Through speaking and interacting with the movie, we assist each other in remaining grounded in our bodies and remain aware of our environment, instead of slowly slipping into a ‘zoning out’ mode.
For the past couple of days, Cesar has been peeing and pooing in his potty or peeing and pooing outside in the grass. We let him be without diaper and he would pee and poo as it would come up, at which point we would point out that he is ‘peeing’ and ‘pooing’ to start establishing the vocabulary around ‘potty training’. Initially I had reactions to him peeing and pooing all over the place – though also seeing that he really liked not having to wear a diaper. I saw myself showing him to pee and poo outside or in the potty with some slight reactions – but could see that regardless of this slightest reaction, his facial expression showed that this was affecting him in those moments and would start being ‘confused’ about peeing and pooing and not knowing how to direct himself. The reactions had to do with morality beliefs around being ‘bad’ for peeing/pooing all over the place. Comparing him to other children / stories that I had heard. Not having the patience for him to establish his understanding / not wanting to be seen as a ‘bad parent’ that he is peeing all over the place etc. So I decided to let him pee and poo as he was, to keep working on the vocabulary and to only direct him towards the potty, toilet (which he doesn’t find comfortable yet with a toddler seat on top) when I would inside myself be absolutely clear and stable. Then the one day as I saw he was about to pee on the floor, it just came natural to explain to him to pee and poo in the potty or outside. There was no emotional attachment and the words flowed naturally. He immediately moved to the potty to pee and he hasn’t been peeing or pooing all over the place since. He goes to the potty / outside when he is able to – or comes to us saying what he needs to do.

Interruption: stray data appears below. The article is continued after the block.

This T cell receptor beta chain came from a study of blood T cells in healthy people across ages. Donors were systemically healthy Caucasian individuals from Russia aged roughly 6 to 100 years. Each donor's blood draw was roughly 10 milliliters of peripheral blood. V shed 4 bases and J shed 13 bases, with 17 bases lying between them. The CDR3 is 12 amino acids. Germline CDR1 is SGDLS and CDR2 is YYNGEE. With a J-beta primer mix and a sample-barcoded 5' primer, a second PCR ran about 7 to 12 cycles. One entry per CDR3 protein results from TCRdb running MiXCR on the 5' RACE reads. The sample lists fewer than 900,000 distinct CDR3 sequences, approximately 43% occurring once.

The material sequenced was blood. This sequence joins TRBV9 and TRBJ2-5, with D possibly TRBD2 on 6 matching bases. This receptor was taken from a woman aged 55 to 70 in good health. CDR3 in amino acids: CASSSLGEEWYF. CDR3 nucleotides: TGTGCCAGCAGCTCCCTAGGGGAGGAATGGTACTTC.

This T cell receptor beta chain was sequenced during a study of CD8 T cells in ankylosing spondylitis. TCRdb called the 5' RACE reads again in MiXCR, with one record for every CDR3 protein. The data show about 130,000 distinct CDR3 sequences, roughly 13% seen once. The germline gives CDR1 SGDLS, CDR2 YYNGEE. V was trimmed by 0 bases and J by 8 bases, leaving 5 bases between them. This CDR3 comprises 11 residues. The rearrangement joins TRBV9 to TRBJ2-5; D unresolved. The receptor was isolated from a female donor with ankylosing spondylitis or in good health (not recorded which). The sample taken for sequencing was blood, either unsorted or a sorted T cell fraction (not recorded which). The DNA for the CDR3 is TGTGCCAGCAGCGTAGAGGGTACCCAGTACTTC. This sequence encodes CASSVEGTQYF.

The main point that stood out for me is to not underestimate a child’s understanding and willingness to cooperate – regardless of how small their vocabulary may be. That our emotions and reactions stand in the way of effective communication and the absolute necessity to first always reflect back to ourselves and clear out ANY movement before even looking at the role another plays in any situation.
We were going through one of Cesar’s books, pointing and identifying all the things he can recognise in the drawings. When we got to this page, Cesar was pointing at the dog’s back, and with his facial expressions ask what this ‘thing on his back is about’.
I explained to him that it’s a backpack and dug through our cupboards to find us a backpack each. Whenever we teach or show him new words, we aim to provide a physical reference of what something is (and if we can, a few different ones – showing that say a backpack not only takes ‘one form’ but exists as a variety). This is because we want to teach him what something ‘is’ rather than ‘what it looks like’. Learning through pictures would be like saying that ‘your Facebook profile picture’, is ‘who you are’ — while we all know that there is much more to any person than what their appearance is like. Teaching through pictures creates the assumption that you know and understand something simply because you have a visual reference. In the long run we start to trust our imagination as being real and valid (being made up of pictures) while physical reality can have a whole different story to tell. Just as we can’t fathom to know a person by a picture, so it is with all things in our reality. When we work with books, we always specify we are looking at a drawing or picture of something and not ‘the real deal’.